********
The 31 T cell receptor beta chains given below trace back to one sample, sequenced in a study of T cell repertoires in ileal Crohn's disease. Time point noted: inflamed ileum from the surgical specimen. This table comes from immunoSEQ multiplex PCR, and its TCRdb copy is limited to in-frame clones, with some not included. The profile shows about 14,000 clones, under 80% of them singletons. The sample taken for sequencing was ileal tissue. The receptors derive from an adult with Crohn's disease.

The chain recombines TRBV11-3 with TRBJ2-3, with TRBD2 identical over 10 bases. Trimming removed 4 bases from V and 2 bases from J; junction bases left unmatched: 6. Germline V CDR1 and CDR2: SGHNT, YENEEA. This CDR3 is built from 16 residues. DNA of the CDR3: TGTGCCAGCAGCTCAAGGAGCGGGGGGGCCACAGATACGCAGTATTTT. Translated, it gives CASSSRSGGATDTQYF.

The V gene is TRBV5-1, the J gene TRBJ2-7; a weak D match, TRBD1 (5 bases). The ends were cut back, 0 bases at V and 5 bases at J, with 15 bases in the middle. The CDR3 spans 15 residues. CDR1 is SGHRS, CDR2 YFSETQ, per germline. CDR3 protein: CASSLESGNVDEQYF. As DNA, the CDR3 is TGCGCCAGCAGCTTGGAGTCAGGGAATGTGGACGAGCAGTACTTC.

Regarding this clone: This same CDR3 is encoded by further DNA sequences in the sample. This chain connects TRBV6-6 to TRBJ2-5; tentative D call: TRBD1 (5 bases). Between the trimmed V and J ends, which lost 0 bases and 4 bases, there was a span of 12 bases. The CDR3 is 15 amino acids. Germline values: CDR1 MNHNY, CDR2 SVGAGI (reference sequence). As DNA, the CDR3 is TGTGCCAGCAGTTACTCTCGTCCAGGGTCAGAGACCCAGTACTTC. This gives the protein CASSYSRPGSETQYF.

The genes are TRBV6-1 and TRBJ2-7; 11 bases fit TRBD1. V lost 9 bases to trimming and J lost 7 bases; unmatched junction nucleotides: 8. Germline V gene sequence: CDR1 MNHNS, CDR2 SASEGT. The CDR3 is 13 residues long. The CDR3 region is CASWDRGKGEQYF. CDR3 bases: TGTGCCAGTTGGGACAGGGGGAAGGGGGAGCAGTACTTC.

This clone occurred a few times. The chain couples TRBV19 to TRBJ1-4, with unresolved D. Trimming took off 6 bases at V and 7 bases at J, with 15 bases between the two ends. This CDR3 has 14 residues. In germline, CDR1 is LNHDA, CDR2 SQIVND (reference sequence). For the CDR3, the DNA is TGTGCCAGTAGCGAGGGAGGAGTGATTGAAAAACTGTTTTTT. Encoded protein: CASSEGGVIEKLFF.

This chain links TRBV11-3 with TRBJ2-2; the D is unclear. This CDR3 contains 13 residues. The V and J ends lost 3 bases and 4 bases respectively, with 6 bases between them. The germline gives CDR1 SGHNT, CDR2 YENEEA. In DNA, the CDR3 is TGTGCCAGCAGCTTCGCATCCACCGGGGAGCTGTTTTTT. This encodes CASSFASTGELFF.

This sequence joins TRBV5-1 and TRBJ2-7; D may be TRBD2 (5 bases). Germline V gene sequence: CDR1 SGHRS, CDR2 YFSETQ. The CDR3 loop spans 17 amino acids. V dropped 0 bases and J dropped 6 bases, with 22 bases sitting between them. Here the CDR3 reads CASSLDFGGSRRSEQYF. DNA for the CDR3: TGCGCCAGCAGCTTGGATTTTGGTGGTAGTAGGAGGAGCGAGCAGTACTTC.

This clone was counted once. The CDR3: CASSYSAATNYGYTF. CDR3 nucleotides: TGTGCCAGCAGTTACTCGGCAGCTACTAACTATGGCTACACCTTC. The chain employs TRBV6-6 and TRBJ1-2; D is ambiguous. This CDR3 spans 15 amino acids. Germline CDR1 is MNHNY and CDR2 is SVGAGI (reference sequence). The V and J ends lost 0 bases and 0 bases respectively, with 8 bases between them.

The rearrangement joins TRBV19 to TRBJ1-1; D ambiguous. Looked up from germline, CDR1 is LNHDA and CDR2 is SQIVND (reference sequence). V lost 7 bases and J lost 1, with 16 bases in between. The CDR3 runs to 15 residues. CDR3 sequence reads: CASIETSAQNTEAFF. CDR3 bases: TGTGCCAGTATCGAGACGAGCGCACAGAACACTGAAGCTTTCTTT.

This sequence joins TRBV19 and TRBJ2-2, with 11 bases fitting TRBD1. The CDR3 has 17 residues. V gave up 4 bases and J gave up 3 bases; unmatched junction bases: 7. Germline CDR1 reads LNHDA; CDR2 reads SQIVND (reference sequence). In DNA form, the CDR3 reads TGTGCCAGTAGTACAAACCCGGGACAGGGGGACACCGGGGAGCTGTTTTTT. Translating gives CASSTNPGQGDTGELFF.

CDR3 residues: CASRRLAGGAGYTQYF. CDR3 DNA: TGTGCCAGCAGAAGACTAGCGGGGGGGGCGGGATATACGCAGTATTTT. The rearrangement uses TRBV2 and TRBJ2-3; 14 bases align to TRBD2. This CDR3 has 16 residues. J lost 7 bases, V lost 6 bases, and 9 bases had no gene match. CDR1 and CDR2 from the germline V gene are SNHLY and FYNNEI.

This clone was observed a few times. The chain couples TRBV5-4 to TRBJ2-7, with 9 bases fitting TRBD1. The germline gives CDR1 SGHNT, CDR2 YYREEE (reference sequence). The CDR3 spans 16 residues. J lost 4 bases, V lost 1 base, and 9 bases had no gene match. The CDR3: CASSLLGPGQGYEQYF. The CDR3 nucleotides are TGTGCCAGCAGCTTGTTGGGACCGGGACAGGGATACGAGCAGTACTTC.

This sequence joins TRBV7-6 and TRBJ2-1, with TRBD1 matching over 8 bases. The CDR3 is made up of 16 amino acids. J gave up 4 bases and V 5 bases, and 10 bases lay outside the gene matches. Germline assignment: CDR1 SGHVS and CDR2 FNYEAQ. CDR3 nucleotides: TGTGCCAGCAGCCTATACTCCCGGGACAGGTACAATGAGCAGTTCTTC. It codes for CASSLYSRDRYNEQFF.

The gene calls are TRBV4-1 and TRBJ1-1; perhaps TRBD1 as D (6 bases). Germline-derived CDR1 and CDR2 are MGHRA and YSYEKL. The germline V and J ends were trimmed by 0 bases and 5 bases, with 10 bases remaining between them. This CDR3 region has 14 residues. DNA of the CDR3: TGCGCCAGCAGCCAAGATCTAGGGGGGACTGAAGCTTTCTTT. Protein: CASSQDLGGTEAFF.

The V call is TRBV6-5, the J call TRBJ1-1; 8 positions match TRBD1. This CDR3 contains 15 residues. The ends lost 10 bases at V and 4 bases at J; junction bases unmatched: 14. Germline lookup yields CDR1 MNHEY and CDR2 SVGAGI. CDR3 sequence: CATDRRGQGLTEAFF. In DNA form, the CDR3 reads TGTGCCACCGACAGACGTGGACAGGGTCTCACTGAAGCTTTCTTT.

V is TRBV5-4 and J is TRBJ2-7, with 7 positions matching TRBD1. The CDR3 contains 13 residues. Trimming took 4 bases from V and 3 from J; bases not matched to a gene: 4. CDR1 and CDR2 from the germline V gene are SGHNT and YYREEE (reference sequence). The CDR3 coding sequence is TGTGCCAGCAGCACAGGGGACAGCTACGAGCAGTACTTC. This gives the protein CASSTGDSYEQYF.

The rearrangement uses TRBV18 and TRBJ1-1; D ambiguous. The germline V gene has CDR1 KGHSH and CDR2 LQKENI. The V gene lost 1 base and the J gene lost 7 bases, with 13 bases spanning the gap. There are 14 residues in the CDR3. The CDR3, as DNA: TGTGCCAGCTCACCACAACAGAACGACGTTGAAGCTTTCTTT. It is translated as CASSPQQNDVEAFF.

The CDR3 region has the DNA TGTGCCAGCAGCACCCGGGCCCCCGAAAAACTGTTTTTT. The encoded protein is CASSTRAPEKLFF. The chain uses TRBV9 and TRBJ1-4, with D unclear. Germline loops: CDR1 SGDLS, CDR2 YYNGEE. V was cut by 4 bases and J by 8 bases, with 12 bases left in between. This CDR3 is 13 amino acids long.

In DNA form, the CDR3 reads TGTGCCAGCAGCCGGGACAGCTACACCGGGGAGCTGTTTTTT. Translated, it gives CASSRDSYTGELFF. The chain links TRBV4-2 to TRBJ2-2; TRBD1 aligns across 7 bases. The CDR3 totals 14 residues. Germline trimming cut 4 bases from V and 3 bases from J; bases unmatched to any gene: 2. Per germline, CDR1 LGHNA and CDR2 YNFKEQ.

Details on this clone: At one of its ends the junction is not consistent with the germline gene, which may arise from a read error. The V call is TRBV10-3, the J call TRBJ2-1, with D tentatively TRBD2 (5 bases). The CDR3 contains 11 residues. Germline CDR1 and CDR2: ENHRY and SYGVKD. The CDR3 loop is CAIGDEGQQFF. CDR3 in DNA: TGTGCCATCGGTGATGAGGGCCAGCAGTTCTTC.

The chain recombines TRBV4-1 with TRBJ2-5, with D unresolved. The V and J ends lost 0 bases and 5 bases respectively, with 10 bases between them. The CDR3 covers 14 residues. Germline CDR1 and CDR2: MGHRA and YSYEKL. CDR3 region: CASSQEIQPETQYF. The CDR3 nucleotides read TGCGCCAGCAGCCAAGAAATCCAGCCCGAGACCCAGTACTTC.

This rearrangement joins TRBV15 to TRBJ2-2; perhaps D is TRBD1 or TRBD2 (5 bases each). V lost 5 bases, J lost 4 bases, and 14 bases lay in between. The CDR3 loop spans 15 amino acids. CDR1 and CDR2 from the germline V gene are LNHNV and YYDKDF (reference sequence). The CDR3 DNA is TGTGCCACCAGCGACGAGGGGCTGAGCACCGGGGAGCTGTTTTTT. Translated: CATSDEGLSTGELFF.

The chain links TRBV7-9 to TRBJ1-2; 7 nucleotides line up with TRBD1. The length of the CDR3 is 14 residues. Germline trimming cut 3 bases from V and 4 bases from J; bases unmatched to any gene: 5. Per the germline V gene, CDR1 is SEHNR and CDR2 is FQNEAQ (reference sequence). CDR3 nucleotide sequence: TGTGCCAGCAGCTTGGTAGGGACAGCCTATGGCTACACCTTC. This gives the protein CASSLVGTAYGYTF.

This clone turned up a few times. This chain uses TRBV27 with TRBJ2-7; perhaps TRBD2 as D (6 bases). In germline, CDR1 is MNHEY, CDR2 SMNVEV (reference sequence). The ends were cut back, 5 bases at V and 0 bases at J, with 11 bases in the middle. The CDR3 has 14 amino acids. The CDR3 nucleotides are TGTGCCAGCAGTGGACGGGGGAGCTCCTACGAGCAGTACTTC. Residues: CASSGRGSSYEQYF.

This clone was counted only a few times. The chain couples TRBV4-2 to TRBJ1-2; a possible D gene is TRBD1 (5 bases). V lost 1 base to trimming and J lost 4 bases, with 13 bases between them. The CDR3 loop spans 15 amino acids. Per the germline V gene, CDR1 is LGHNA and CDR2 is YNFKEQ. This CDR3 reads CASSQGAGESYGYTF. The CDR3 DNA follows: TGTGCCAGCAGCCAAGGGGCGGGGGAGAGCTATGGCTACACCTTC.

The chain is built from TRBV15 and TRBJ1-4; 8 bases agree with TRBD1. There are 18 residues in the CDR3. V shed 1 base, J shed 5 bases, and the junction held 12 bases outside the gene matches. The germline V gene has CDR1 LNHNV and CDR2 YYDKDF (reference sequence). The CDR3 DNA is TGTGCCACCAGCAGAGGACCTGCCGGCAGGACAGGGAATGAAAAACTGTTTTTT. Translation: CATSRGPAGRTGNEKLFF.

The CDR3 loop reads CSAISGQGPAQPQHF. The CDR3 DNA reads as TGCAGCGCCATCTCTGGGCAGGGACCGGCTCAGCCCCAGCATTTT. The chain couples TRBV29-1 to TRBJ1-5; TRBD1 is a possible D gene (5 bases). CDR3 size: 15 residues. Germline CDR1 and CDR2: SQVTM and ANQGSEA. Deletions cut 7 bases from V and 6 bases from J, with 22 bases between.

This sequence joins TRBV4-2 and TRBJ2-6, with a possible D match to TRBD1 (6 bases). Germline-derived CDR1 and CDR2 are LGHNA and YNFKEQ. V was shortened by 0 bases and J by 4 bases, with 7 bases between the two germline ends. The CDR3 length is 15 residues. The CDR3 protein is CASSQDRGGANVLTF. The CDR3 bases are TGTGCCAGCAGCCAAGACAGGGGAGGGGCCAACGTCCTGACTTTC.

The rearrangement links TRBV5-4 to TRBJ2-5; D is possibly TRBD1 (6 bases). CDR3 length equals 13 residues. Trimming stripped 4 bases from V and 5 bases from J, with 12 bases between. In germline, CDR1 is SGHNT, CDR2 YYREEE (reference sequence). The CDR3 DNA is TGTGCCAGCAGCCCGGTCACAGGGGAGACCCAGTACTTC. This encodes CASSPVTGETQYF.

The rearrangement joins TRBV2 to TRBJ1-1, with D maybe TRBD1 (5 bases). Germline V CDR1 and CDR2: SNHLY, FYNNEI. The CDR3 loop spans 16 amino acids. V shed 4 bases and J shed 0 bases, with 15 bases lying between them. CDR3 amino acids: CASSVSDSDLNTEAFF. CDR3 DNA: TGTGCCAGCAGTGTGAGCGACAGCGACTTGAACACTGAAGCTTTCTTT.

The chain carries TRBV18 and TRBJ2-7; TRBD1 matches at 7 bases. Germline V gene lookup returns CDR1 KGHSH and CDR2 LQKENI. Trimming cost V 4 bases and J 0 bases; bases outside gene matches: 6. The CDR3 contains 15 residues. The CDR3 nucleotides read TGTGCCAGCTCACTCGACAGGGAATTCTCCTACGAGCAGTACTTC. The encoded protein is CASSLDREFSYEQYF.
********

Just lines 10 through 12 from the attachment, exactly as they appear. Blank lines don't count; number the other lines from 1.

The rearrangement joins TRBV19 to TRBJ1-1; D ambiguous. Looked up from germline, CDR1 is LNHDA and CDR2 is SQIVND (reference sequence). V lost 7 bases and J lost 1, with 16 bases in between. The CDR3 runs to 15 residues. CDR3 sequence reads: CASIETSAQNTEAFF. CDR3 bases: TGTGCCAGTATCGAGACGAGCGCACAGAACACTGAAGCTTTCTTT.

This sequence joins TRBV19 and TRBJ2-2, with 11 bases fitting TRBD1. The CDR3 has 17 residues. V gave up 4 bases and J gave up 3 bases; unmatched junction bases: 7. Germline CDR1 reads LNHDA; CDR2 reads SQIVND (reference sequence). In DNA form, the CDR3 reads TGTGCCAGTAGTACAAACCCGGGACAGGGGGACACCGGGGAGCTGTTTTTT. Translating gives CASSTNPGQGDTGELFF.

CDR3 residues: CASRRLAGGAGYTQYF. CDR3 DNA: TGTGCCAGCAGAAGACTAGCGGGGGGGGCGGGATATACGCAGTATTTT. The rearrangement uses TRBV2 and TRBJ2-3; 14 bases align to TRBD2. This CDR3 has 16 residues. J lost 7 bases, V lost 6 bases, and 9 bases had no gene match. CDR1 and CDR2 from the germline V gene are SNHLY and FYNNEI.